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ARE CERTAIN BREEDS MORE LIKELY TO HAVE ENTROPION?

Certain dog breeds exhibit a higher predisposition to entropion, a condition characterised by the inward rolling of the eyelids. Breeds with facial folds or prominent skin fold around the eyes, such as Akita, American Staffordshire Terrier, Basset Hound, Bernese Mountain Dog, Bloodhound, Bulldog, Chesapeake Bay Retriever, Clumber Spaniel, Dalmatian, English and American Cocker Spaniel, English Springer Spaniel, English Toy Spaniel, Flat-coated Retriever, Golden Retriever, Gordon Setter, Great Dane, Great Pyrenees, Irish Setter, Japanese Chin, Labrador Retriever, Mastiff, Newfoundland, Old English Sheepdog, Pekingese, Pomeranian, Pug, Rottweiler, Shar Pei, Shih Tzu, Saint Bernard, Siberian Husky, Staffordshire Bull Terrier, Tibetan Spaniel, Toy and Miniature Poodle, Vizsla, Yorkshire Terrier, and Weimaraner., are more commonly affected.

These breeds often possess unique anatomical features that contribute to the development of entropion, such as excessive skin laxity or eyelid conformation. Additionally, breeds with shorter muzzles or brachycephalic facial structures may be more prone to eyelid abnormalities, increasing the likelihood of entropion occurrence. Pet owners of predisposed breeds should remain vigilant for signs of ocular discomfort or malformation and consult with their veterinarian for proactive management strategies to ensure the continued well-being of their furry companions.

HOW IS ENTROPION TREATED?

Entropion, characterised by the inward rolling of the eyelids, necessitates surgical correction as the primary treatment modality. The procedure involves carefully removing a section of skin from the affected eyelid to restore its natural positioning and alleviate ocular discomfort. Typically, a two-stage approach is adopted, comprising a primary major surgical correction followed by a secondary minor corrective surgery. This sequential strategy aims to minimise the risk of over-correction, which could lead to an outward-rolling eyelid condition known as ectropion. It’s noteworthy that surgical intervention is usually deferred until dogs reach their adult size, typically between six to twelve months of age, to ensure optimal outcomes.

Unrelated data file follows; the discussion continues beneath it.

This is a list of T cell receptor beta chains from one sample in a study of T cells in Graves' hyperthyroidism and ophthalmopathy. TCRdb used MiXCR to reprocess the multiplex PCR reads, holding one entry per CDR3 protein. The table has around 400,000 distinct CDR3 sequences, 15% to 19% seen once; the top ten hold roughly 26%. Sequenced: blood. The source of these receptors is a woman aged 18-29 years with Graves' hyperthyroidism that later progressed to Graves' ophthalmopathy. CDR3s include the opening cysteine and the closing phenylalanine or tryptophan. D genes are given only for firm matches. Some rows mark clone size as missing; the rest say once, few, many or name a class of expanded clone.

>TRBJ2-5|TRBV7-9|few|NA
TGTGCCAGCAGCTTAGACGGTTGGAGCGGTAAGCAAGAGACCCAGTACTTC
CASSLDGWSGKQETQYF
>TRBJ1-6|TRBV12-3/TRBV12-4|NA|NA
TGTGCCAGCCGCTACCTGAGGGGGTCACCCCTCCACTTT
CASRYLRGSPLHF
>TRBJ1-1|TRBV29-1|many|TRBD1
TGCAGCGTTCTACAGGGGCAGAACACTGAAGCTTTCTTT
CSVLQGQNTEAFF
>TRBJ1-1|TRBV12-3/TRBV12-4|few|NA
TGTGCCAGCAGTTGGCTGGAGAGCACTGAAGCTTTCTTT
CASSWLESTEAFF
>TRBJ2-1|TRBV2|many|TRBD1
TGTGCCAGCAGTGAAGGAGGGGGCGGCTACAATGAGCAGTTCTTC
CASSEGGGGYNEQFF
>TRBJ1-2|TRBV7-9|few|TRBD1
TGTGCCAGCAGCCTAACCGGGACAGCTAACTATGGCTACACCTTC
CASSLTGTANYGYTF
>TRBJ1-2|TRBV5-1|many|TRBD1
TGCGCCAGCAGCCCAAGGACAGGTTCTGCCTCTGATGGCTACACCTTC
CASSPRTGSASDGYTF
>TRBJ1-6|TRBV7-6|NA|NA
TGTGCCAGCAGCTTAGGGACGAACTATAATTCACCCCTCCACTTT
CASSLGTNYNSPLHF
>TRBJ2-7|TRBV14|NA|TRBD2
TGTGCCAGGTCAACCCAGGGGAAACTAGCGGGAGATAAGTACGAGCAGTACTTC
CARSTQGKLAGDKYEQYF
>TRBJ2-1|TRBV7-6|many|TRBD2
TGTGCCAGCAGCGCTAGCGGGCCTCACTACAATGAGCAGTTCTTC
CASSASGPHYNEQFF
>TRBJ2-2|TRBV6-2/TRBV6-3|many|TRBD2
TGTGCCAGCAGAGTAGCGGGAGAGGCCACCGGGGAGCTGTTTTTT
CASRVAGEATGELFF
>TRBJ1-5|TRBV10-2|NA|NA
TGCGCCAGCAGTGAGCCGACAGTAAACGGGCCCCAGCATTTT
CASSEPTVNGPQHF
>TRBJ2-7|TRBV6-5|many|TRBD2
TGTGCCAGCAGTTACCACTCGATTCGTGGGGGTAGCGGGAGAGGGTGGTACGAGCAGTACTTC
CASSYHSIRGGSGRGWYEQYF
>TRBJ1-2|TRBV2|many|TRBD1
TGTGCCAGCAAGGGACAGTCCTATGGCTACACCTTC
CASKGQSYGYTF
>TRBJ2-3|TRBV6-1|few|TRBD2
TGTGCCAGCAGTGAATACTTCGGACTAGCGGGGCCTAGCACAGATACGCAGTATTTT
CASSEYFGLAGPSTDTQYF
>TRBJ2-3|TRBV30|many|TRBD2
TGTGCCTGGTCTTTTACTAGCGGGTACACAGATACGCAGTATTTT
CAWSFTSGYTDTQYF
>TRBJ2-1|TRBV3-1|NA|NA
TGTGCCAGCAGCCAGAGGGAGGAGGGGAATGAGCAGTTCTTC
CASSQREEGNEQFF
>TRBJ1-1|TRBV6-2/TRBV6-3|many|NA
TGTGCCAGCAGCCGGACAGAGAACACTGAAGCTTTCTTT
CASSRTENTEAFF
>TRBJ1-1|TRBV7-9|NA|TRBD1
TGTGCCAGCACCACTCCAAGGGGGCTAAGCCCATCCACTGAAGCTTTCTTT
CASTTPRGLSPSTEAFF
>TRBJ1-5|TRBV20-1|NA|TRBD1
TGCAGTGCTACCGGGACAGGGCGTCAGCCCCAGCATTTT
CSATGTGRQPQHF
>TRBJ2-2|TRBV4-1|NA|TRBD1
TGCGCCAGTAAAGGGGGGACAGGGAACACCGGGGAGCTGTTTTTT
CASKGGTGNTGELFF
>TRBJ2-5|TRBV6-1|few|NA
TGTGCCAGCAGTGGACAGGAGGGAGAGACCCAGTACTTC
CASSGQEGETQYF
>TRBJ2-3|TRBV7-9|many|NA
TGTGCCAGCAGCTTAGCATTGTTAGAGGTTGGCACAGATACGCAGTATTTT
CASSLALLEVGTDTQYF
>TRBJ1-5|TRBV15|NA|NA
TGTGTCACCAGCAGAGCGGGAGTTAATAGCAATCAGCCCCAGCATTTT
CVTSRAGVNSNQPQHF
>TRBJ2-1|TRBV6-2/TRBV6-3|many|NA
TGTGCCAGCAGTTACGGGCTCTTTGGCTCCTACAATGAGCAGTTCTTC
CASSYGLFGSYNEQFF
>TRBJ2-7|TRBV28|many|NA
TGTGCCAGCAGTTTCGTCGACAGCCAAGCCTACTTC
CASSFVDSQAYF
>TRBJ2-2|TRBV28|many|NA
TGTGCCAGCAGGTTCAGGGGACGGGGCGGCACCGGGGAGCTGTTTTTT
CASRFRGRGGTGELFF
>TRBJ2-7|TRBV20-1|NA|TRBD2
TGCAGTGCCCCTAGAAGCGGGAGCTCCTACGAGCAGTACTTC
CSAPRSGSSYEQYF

Both before and after surgical intervention, adjunctive ophthalmic medications play a crucial role in managing secondary complications and safeguarding ocular health. Before surgery, various antibiotics may be administered to address any concurrent infections or inflammatory conditions. Postoperatively, the use of artificial tear lubricants helps maintain corneal hydration and protects against potential dryness or irritation. This comprehensive approach, combining surgical correction with meticulous pre-and post-operative care, aims to optimise visual function and enhance the overall well-being of affected dogs.

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WHAT IS THE PROGNOSIS FOR ENTROPION?

The prognosis for the surgical correction of entropion is generally good. While several surgeries may be required, most dogs enjoy a pain-free normal life. If the condition is treated later and corneal scarring has occurred, there may be permanent irreversible visual deficits. Your veterinarian will discuss a diagnostic and treatment plan for your dog to help you successfully treat this condition.

WHAT IS EYE TACKING?

Quite often puppies are presented for tacking to correct entropion whilst they are under 6 months of age. This is performed under a quick general anaesthetic and multiple strong sutures or stainless steel staples are placed in the affected lids to prevent the eyelashes from irritating the eyes.

The aim is to roll out the affected lids to allow the puppy to develop its skull and the fat pad behind the eyes. In some puppies, this will be sufficient when they are skeletally mature but some pups will go on to require entropion surgery. The eye tacks can be removed after several weeks in the conscious puppy.